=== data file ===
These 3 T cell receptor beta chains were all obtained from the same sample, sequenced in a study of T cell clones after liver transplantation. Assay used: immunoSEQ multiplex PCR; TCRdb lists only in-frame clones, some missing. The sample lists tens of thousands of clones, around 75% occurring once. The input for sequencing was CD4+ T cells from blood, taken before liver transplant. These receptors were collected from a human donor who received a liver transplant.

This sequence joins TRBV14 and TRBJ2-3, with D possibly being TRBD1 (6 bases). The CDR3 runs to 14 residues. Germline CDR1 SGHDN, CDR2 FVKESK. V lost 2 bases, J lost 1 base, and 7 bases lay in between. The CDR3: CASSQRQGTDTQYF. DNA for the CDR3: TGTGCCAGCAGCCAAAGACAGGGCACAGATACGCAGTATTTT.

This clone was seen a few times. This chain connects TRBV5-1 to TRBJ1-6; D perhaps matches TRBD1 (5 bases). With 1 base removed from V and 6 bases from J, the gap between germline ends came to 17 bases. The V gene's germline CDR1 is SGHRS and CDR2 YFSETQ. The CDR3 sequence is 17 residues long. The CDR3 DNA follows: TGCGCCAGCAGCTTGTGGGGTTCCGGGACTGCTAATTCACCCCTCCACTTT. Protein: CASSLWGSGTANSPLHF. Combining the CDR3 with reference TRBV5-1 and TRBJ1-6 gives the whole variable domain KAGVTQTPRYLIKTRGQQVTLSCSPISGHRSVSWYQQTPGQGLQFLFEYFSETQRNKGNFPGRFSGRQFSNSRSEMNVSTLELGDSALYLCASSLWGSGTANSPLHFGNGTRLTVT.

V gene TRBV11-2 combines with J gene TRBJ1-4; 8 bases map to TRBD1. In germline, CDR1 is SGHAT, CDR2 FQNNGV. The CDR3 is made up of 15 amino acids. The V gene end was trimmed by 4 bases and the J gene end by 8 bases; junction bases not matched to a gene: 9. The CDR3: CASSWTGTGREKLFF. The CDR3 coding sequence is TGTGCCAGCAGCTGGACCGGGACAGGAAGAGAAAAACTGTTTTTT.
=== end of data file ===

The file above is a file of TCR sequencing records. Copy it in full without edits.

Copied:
These 3 T cell receptor beta chains were all obtained from the same sample, sequenced in a study of T cell clones after liver transplantation. Assay used: immunoSEQ multiplex PCR; TCRdb lists only in-frame clones, some missing. The sample lists tens of thousands of clones, around 75% occurring once. The input for sequencing was CD4+ T cells from blood, taken before liver transplant. These receptors were collected from a human donor who received a liver transplant.

This sequence joins TRBV14 and TRBJ2-3, with D possibly being TRBD1 (6 bases). The CDR3 runs to 14 residues. Germline CDR1 SGHDN, CDR2 FVKESK. V lost 2 bases, J lost 1 base, and 7 bases lay in between. The CDR3: CASSQRQGTDTQYF. DNA for the CDR3: TGTGCCAGCAGCCAAAGACAGGGCACAGATACGCAGTATTTT.

This clone was seen a few times. This chain connects TRBV5-1 to TRBJ1-6; D perhaps matches TRBD1 (5 bases). With 1 base removed from V and 6 bases from J, the gap between germline ends came to 17 bases. The V gene's germline CDR1 is SGHRS and CDR2 YFSETQ. The CDR3 sequence is 17 residues long. The CDR3 DNA follows: TGCGCCAGCAGCTTGTGGGGTTCCGGGACTGCTAATTCACCCCTCCACTTT. Protein: CASSLWGSGTANSPLHF. Combining the CDR3 with reference TRBV5-1 and TRBJ1-6 gives the whole variable domain KAGVTQTPRYLIKTRGQQVTLSCSPISGHRSVSWYQQTPGQGLQFLFEYFSETQRNKGNFPGRFSGRQFSNSRSEMNVSTLELGDSALYLCASSLWGSGTANSPLHFGNGTRLTVT.

V gene TRBV11-2 combines with J gene TRBJ1-4; 8 bases map to TRBD1. In germline, CDR1 is SGHAT, CDR2 FQNNGV. The CDR3 is made up of 15 amino acids. The V gene end was trimmed by 4 bases and the J gene end by 8 bases; junction bases not matched to a gene: 9. The CDR3: CASSWTGTGREKLFF. The CDR3 coding sequence is TGTGCCAGCAGCTGGACCGGGACAGGAAGAGAAAAACTGTTTTTT.